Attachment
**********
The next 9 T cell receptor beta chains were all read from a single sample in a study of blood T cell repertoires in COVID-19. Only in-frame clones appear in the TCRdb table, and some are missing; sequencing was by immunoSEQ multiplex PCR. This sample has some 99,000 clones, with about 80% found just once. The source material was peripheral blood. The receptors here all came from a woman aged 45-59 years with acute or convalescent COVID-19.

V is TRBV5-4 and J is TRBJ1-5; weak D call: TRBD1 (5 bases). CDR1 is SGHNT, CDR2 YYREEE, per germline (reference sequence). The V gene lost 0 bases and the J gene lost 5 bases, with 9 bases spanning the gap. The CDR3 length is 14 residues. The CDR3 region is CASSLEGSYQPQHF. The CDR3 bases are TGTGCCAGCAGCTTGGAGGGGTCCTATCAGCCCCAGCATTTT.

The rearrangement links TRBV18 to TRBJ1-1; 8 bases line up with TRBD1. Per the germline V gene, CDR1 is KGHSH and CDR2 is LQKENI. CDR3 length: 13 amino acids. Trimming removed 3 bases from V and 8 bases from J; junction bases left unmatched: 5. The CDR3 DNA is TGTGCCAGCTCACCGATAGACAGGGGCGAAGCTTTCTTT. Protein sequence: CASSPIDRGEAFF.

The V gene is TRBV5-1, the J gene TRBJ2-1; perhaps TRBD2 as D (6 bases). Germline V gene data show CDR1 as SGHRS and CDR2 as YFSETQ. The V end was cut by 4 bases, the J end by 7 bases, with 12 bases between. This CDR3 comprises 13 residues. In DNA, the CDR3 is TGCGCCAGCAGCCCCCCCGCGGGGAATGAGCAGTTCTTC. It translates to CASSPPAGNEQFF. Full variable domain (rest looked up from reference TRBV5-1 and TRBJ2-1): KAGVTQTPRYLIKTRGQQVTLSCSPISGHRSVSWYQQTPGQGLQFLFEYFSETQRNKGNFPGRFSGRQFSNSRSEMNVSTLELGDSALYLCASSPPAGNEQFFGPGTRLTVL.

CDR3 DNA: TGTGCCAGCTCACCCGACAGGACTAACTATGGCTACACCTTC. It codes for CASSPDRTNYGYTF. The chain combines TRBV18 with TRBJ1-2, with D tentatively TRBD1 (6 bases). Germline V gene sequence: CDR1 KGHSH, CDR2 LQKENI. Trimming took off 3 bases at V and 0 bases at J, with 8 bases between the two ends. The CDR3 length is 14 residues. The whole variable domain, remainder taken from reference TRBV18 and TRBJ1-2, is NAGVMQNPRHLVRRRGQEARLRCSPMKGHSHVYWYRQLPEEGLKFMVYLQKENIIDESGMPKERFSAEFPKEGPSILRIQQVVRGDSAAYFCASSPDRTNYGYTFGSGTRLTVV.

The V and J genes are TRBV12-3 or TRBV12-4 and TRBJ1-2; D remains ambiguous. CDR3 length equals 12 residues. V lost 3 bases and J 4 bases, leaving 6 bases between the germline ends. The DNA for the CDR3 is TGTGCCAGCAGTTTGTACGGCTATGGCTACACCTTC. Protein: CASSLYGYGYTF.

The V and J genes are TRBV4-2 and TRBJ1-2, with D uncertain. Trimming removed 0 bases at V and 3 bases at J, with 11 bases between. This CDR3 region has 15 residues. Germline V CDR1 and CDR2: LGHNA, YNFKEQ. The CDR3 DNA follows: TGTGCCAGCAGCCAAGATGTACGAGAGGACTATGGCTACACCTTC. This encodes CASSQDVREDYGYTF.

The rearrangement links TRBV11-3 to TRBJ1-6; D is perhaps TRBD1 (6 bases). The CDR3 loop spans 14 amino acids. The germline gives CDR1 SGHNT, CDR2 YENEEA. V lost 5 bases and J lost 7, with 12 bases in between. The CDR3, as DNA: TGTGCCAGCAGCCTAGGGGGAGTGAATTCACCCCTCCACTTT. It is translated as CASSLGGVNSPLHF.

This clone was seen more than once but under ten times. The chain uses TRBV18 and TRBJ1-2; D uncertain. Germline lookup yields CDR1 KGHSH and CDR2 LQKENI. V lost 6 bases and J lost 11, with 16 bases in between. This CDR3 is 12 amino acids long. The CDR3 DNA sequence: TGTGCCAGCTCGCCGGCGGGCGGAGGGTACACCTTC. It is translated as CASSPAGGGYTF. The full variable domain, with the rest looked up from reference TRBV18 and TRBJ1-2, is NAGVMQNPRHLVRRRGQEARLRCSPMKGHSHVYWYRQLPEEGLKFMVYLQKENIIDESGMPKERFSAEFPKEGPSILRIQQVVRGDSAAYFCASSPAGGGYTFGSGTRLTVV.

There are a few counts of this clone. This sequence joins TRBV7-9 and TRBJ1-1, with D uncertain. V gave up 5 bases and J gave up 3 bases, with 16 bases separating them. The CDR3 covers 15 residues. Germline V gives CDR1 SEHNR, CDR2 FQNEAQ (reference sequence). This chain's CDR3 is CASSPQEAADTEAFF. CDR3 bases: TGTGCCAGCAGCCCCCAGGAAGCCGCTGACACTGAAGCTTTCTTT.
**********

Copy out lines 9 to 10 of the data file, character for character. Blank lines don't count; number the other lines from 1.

This clone was seen more than once but under ten times. The chain uses TRBV18 and TRBJ1-2; D uncertain. Germline lookup yields CDR1 KGHSH and CDR2 LQKENI. V lost 6 bases and J lost 11, with 16 bases in between. This CDR3 is 12 amino acids long. The CDR3 DNA sequence: TGTGCCAGCTCGCCGGCGGGCGGAGGGTACACCTTC. It is translated as CASSPAGGGYTF. The full variable domain, with the rest looked up from reference TRBV18 and TRBJ1-2, is NAGVMQNPRHLVRRRGQEARLRCSPMKGHSHVYWYRQLPEEGLKFMVYLQKENIIDESGMPKERFSAEFPKEGPSILRIQQVVRGDSAAYFCASSPAGGGYTFGSGTRLTVV.

There are a few counts of this clone. This sequence joins TRBV7-9 and TRBJ1-1, with D uncertain. V gave up 5 bases and J gave up 3 bases, with 16 bases separating them. The CDR3 covers 15 residues. Germline V gives CDR1 SEHNR, CDR2 FQNEAQ (reference sequence). This chain's CDR3 is CASSPQEAADTEAFF. CDR3 bases: TGTGCCAGCAGCCCCCAGGAAGCCGCTGACACTGAAGCTTTCTTT.